Alun Wyn Jones: New dual deal about 'bigger picture'
Wales and Ospreys captain Alun Wyn Jones says signing a new National Dual Contract was not just about rugby but "a life decision".
The 32-year-old committed his future to the region where he has spent all of his senior playing career last month.
He said putting pen to paper was not just about him and the club now that he is married with a second child due.
"I'm at a point in my career where it's a lot bigger picture for me than just the rugby," he said.
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'Own worst enemy'
Jones has been on a dual contract since 2015, but said: "It's hard to say it's served me well this year... that's not because it hasn't worked, it's because we've been under pressure with Ospreys".
He admits to being his "own worst enemy" in the past having carried on playing despite being given time off.
"I probably should have put my foot down and not played," he said.
"Moving forward, I know were I am and I know where I want to be, so it's going to be of greater value to myself in particular as I'm 32-years-young."
Ospreys are currently fifth in Pro14 Conference A with a game in hand over their rivals, and Jones said the aim is to qualify for the Champions Cup.
They parted company with head coach Steve Tandy in January after just four wins from 13 games and failing to reach the knock out stage of Europe's top competition.
"To go back into that Challenge Cup isn't something we want to do," said the second row.
"The target for us is Champions Cup rugby and we can still achieve that.
"It's going to potentially go down to Judgement Day and we could still have to play in a play-off. It's massive for us to be in the top echelon of domestic rugby."
Jones said Ospreys were dealt a blow in losing four or five British and Irish Lions players, such as Mike Phillips, Tommy Bowe and Adam Jones, in recent years.
"We've probably punched above our weight with the people we have recruited and the people we've had," he said.
"That's not to say we are underfunded but there's people more qualified within this organisation to make decisions to rebuild or build again for the future."
Ospreys have yet to appoint a permanent successor to Tandy.
Forwards coach Allen Clarke is interim boss for the rest of the season, while talks have also been held with the likes of Stormers coach Robbie Fleck.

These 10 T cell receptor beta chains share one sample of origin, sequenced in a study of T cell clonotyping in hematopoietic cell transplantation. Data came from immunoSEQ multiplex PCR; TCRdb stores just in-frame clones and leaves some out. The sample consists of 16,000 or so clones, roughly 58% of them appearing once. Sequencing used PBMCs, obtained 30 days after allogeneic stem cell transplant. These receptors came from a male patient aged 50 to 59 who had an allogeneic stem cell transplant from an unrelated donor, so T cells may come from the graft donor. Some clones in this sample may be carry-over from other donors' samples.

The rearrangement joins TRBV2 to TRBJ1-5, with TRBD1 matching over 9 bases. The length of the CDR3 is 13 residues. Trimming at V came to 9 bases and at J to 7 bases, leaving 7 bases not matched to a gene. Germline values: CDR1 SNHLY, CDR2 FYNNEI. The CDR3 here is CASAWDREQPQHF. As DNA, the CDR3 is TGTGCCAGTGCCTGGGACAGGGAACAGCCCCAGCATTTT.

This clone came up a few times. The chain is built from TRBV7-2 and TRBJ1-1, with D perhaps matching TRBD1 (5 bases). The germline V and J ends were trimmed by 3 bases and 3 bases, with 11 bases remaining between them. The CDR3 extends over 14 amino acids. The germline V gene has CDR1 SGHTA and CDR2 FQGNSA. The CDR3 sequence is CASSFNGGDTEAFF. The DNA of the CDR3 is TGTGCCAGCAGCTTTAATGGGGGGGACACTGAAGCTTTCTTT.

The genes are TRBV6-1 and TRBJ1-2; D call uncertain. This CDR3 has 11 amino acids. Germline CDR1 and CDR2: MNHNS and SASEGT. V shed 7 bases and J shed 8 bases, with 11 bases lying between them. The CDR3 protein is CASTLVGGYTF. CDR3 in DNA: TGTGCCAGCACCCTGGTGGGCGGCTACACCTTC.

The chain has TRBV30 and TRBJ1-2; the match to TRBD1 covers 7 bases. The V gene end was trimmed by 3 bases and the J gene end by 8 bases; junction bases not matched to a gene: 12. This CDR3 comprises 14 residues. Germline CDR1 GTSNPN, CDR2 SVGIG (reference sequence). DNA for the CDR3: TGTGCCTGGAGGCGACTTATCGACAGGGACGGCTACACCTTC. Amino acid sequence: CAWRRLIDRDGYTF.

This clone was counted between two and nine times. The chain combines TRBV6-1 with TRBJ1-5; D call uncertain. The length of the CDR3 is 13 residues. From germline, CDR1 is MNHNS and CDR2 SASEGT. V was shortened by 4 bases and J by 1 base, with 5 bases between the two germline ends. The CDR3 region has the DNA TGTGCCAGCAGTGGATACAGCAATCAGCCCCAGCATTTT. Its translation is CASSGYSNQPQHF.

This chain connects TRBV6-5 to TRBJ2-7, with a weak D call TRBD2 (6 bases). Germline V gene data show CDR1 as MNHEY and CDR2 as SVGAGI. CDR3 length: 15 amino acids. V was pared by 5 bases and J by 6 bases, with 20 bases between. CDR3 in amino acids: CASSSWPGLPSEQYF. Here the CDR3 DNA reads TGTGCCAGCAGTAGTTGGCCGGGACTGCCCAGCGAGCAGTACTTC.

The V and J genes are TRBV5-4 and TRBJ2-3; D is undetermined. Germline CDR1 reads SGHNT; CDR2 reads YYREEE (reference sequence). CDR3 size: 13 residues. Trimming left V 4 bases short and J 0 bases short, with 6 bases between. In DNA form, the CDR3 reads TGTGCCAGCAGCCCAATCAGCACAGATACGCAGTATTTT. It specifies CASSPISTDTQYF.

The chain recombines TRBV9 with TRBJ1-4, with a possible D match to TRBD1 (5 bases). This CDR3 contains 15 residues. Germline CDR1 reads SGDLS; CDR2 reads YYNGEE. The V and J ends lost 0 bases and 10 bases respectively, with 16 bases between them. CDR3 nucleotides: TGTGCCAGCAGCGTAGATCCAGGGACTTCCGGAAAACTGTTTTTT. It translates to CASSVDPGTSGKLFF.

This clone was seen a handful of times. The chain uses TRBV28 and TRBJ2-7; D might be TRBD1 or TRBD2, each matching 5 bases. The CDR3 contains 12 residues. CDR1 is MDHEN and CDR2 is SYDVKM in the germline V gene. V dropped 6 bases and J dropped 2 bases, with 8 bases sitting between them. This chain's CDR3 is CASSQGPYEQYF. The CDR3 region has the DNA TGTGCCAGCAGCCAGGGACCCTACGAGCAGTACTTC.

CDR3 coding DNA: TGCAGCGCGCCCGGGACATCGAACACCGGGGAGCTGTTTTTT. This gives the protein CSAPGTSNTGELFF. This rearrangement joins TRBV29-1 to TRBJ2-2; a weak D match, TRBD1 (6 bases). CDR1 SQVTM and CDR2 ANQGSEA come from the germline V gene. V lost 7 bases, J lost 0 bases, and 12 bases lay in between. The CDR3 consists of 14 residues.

Jones said Tandy's departure during the Six Nations and the uncertainty surrounding who will be their new head coach has affected the players.
"It is what it is and it's out of our hands and the players, so you have to deal with that.
"The working week can become dishevelled because of certain reorganisations happening but credit to Allen Clarke and the rest of the coaching staff.
"We've knuckled down and moved forward and a few positive performances is what's been needed during a time of uncertainty."
Jones has made 117 appearances for Wales, with only Gethin Jenkins earning more international caps, and is a three-time British and Irish Lions tourist.
He has also made 224 appearances for Ospreys since 2005.
Asked what is left to achieve 13 years into his career, Jones said: "Take everything I have done and what's left, you want to achieve all that".
He said he would love to feature for the Barbarians, which he described as the "ultimate invitation team", win the Champions Cup and get to another World Cup with Wales.
"I'd love to get to at least a World Cup final and see what could have been, particularly after 2011," he said.
"I'm probably being greedy and asking for too much, but it's served me well over the years."
Jones insisted Wales "weren't the complete package" despite finishing second in the 2018 Six Nations but believes it was now an "upward curve" to the World Cup in 2019 after developing their strength in depth during the campaign by giving new players a chance.
However he regretted Wales had missed the chance to potentially win the title.
"Going into that campaign we said we wanted to create opportunities and take them. But the opportunities we didn't take were costly.
"It would have been interesting if Ireland had not scored that late drop goal against France.
"But the competition on the whole was good and it was pleasing from a Welsh point of view."